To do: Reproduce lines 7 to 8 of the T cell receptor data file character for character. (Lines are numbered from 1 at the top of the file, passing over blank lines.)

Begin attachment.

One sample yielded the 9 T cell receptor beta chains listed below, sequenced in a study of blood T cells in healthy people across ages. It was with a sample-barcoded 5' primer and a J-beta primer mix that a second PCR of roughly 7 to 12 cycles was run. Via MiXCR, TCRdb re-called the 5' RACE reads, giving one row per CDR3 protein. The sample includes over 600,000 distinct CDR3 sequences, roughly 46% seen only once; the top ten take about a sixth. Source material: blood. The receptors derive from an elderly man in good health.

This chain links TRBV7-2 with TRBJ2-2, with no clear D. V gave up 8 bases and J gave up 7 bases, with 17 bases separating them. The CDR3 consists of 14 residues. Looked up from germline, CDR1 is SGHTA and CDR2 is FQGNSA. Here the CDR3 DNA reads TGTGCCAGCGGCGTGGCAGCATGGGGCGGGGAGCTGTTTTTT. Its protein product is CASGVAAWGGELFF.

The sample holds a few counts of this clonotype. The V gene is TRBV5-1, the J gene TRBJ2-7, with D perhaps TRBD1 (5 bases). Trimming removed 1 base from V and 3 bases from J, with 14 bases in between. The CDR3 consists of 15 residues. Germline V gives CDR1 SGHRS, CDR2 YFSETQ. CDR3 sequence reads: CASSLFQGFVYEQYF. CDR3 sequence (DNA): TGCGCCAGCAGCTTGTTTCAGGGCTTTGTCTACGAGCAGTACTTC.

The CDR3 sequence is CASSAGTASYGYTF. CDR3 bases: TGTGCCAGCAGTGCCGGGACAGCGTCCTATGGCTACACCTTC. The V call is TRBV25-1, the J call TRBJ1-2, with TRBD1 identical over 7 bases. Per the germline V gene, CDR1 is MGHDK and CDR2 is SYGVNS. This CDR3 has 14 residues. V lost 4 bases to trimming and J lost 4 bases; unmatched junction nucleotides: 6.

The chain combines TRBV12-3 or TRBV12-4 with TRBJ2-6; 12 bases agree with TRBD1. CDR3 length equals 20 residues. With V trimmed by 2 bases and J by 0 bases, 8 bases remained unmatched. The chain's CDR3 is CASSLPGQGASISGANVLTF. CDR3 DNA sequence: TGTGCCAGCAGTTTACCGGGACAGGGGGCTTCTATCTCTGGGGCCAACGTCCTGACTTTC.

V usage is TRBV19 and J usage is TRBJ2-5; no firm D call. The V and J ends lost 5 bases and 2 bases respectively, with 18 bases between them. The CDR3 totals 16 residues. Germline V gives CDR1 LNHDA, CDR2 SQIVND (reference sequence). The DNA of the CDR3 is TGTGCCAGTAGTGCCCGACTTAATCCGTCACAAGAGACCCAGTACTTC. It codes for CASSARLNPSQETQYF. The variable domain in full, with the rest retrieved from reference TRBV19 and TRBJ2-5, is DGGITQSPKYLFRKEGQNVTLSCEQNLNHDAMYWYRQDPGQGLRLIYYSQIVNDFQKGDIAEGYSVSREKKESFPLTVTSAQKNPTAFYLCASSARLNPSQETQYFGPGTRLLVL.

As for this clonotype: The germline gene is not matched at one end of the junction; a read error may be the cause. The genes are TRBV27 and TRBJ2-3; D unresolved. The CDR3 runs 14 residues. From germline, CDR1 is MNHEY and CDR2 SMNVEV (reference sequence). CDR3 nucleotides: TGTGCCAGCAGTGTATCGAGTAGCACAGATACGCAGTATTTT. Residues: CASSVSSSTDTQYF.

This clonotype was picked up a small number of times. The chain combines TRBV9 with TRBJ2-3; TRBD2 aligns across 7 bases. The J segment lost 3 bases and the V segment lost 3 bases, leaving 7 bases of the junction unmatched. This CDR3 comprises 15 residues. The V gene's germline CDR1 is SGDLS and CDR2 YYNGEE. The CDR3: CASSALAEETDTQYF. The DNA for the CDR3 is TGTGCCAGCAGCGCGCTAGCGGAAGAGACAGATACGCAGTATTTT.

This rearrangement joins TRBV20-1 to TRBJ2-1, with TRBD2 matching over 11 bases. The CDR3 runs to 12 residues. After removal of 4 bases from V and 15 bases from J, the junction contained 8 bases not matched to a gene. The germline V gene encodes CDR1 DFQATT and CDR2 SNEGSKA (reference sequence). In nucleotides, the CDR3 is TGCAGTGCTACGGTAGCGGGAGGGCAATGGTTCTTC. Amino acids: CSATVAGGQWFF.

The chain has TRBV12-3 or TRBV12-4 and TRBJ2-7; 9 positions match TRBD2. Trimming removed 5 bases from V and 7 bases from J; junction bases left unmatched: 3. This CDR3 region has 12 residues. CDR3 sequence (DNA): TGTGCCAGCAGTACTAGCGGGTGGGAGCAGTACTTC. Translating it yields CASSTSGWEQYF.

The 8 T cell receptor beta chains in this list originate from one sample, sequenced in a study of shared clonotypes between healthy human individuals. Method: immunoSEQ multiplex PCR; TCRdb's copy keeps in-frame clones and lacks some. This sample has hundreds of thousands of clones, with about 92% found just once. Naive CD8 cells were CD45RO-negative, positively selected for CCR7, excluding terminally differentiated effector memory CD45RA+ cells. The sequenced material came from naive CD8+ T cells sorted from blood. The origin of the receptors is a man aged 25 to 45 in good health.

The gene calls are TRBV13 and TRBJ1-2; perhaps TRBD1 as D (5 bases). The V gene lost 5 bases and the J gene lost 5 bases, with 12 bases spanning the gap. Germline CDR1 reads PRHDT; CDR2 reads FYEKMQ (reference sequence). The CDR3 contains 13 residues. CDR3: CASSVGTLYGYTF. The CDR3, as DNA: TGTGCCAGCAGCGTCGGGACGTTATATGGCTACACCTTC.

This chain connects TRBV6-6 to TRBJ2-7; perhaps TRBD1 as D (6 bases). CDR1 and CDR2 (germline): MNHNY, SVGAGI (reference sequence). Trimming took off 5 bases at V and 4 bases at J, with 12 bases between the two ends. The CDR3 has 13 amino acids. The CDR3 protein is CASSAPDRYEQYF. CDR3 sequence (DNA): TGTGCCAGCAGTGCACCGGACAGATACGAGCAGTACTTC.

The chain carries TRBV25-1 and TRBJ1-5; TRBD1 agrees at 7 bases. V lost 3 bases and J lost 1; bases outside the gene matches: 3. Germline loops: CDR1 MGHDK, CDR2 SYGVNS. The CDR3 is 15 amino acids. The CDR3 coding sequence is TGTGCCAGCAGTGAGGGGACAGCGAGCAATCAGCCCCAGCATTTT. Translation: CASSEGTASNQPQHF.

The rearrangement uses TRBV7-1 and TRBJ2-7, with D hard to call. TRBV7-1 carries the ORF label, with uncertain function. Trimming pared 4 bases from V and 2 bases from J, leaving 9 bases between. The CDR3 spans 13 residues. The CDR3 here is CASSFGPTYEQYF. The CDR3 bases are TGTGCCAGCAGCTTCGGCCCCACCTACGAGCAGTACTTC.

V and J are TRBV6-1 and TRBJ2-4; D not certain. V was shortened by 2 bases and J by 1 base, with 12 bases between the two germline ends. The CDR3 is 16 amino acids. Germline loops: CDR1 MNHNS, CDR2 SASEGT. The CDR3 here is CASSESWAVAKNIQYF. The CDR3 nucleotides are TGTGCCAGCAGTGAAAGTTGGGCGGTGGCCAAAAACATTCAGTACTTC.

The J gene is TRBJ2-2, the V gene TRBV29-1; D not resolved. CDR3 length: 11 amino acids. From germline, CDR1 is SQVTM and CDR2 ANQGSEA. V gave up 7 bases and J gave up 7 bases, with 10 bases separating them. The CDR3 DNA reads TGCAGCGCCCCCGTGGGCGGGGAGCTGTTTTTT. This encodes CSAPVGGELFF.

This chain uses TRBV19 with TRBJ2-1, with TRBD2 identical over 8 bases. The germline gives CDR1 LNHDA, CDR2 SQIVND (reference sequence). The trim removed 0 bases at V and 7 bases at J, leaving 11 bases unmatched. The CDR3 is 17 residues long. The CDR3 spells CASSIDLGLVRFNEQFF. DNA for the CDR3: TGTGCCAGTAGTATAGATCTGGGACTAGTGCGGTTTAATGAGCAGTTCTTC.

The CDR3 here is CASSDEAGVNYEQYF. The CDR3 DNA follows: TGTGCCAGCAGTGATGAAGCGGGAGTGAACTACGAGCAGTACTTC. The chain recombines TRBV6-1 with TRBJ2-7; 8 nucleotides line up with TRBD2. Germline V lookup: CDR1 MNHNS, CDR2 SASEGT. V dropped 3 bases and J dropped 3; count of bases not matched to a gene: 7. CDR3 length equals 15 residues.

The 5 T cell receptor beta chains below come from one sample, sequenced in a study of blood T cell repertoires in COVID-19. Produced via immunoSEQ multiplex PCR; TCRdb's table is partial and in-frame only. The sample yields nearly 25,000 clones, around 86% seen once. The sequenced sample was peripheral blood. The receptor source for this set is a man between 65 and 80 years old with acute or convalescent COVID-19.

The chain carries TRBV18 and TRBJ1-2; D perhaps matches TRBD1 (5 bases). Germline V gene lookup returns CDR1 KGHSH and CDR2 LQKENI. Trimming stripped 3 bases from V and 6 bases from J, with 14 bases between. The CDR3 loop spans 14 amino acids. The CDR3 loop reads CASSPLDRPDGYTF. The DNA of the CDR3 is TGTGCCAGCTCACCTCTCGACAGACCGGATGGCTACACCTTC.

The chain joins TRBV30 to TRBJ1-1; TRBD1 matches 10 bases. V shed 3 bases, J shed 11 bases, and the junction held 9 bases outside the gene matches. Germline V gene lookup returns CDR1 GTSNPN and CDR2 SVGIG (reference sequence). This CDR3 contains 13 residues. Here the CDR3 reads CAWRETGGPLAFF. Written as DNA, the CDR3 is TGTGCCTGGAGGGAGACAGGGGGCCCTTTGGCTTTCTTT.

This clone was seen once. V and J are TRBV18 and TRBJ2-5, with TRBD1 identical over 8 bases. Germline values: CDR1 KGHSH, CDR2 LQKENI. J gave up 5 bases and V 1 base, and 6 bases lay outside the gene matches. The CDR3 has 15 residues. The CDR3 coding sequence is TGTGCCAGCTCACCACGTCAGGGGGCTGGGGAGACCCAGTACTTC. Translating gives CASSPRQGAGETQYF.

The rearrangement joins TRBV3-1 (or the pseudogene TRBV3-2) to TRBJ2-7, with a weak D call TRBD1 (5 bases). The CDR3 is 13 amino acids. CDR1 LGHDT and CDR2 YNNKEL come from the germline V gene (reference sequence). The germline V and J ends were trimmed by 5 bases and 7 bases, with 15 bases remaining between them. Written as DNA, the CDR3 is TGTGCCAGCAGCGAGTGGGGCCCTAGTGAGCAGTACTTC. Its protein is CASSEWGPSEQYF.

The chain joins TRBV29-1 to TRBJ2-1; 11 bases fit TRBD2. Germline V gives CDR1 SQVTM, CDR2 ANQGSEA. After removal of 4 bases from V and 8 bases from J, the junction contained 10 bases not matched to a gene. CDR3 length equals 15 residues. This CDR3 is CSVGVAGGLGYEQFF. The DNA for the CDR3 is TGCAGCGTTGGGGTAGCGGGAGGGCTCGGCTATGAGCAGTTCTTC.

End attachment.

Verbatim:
As for this clonotype: The germline gene is not matched at one end of the junction; a read error may be the cause. The genes are TRBV27 and TRBJ2-3; D unresolved. The CDR3 runs 14 residues. From germline, CDR1 is MNHEY and CDR2 SMNVEV (reference sequence). CDR3 nucleotides: TGTGCCAGCAGTGTATCGAGTAGCACAGATACGCAGTATTTT. Residues: CASSVSSSTDTQYF.

This clonotype was picked up a small number of times. The chain combines TRBV9 with TRBJ2-3; TRBD2 aligns across 7 bases. The J segment lost 3 bases and the V segment lost 3 bases, leaving 7 bases of the junction unmatched. This CDR3 comprises 15 residues. The V gene's germline CDR1 is SGDLS and CDR2 YYNGEE. The CDR3: CASSALAEETDTQYF. The DNA for the CDR3 is TGTGCCAGCAGCGCGCTAGCGGAAGAGACAGATACGCAGTATTTT.